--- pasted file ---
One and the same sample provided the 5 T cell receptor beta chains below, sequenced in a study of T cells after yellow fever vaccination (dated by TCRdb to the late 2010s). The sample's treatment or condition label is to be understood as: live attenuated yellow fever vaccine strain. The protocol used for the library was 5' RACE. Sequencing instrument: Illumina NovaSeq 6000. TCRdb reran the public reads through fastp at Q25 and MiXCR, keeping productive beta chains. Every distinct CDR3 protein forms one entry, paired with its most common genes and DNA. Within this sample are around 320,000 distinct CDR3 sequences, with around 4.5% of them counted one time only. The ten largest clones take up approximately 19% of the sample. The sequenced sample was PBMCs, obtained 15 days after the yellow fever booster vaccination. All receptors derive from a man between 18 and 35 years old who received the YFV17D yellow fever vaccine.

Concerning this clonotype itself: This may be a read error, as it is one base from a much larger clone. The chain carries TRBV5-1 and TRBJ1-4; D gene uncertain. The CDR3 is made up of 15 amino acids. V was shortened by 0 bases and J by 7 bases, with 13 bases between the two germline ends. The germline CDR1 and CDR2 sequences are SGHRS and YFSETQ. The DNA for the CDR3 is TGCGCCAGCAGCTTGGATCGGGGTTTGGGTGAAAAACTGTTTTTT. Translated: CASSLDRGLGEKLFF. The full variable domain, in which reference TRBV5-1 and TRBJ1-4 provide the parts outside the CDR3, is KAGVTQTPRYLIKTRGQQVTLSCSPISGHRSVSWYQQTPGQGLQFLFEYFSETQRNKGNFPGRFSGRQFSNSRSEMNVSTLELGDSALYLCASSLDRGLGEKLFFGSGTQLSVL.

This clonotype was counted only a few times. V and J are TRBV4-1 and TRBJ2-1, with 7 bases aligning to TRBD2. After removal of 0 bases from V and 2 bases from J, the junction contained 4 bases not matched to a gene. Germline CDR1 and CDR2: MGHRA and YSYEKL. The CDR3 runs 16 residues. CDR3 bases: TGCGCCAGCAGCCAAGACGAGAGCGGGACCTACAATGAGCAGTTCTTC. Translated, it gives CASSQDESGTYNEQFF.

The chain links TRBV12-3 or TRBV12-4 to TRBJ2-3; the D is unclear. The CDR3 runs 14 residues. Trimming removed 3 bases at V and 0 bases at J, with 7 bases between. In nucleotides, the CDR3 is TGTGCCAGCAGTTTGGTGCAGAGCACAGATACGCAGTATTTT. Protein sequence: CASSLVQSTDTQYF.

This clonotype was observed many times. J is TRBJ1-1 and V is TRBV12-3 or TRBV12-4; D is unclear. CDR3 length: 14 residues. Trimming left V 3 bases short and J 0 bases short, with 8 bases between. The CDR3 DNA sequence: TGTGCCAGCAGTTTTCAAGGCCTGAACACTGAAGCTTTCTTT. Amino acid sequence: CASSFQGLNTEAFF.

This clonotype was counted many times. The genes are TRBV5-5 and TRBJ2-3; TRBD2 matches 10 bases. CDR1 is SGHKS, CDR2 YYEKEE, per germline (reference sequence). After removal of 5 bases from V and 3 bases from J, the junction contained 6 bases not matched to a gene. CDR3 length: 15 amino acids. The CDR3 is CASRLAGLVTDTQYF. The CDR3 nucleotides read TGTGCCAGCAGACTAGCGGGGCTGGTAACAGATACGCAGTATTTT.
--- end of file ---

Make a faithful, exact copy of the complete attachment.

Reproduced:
One and the same sample provided the 5 T cell receptor beta chains below, sequenced in a study of T cells after yellow fever vaccination (dated by TCRdb to the late 2010s). The sample's treatment or condition label is to be understood as: live attenuated yellow fever vaccine strain. The protocol used for the library was 5' RACE. Sequencing instrument: Illumina NovaSeq 6000. TCRdb reran the public reads through fastp at Q25 and MiXCR, keeping productive beta chains. Every distinct CDR3 protein forms one entry, paired with its most common genes and DNA. Within this sample are around 320,000 distinct CDR3 sequences, with around 4.5% of them counted one time only. The ten largest clones take up approximately 19% of the sample. The sequenced sample was PBMCs, obtained 15 days after the yellow fever booster vaccination. All receptors derive from a man between 18 and 35 years old who received the YFV17D yellow fever vaccine.

Concerning this clonotype itself: This may be a read error, as it is one base from a much larger clone. The chain carries TRBV5-1 and TRBJ1-4; D gene uncertain. The CDR3 is made up of 15 amino acids. V was shortened by 0 bases and J by 7 bases, with 13 bases between the two germline ends. The germline CDR1 and CDR2 sequences are SGHRS and YFSETQ. The DNA for the CDR3 is TGCGCCAGCAGCTTGGATCGGGGTTTGGGTGAAAAACTGTTTTTT. Translated: CASSLDRGLGEKLFF. The full variable domain, in which reference TRBV5-1 and TRBJ1-4 provide the parts outside the CDR3, is KAGVTQTPRYLIKTRGQQVTLSCSPISGHRSVSWYQQTPGQGLQFLFEYFSETQRNKGNFPGRFSGRQFSNSRSEMNVSTLELGDSALYLCASSLDRGLGEKLFFGSGTQLSVL.

This clonotype was counted only a few times. V and J are TRBV4-1 and TRBJ2-1, with 7 bases aligning to TRBD2. After removal of 0 bases from V and 2 bases from J, the junction contained 4 bases not matched to a gene. Germline CDR1 and CDR2: MGHRA and YSYEKL. The CDR3 runs 16 residues. CDR3 bases: TGCGCCAGCAGCCAAGACGAGAGCGGGACCTACAATGAGCAGTTCTTC. Translated, it gives CASSQDESGTYNEQFF.

The chain links TRBV12-3 or TRBV12-4 to TRBJ2-3; the D is unclear. The CDR3 runs 14 residues. Trimming removed 3 bases at V and 0 bases at J, with 7 bases between. In nucleotides, the CDR3 is TGTGCCAGCAGTTTGGTGCAGAGCACAGATACGCAGTATTTT. Protein sequence: CASSLVQSTDTQYF.

This clonotype was observed many times. J is TRBJ1-1 and V is TRBV12-3 or TRBV12-4; D is unclear. CDR3 length: 14 residues. Trimming left V 3 bases short and J 0 bases short, with 8 bases between. The CDR3 DNA sequence: TGTGCCAGCAGTTTTCAAGGCCTGAACACTGAAGCTTTCTTT. Amino acid sequence: CASSFQGLNTEAFF.

This clonotype was counted many times. The genes are TRBV5-5 and TRBJ2-3; TRBD2 matches 10 bases. CDR1 is SGHKS, CDR2 YYEKEE, per germline (reference sequence). After removal of 5 bases from V and 3 bases from J, the junction contained 6 bases not matched to a gene. CDR3 length: 15 amino acids. The CDR3 is CASRLAGLVTDTQYF. The CDR3 nucleotides read TGTGCCAGCAGACTAGCGGGGCTGGTAACAGATACGCAGTATTTT.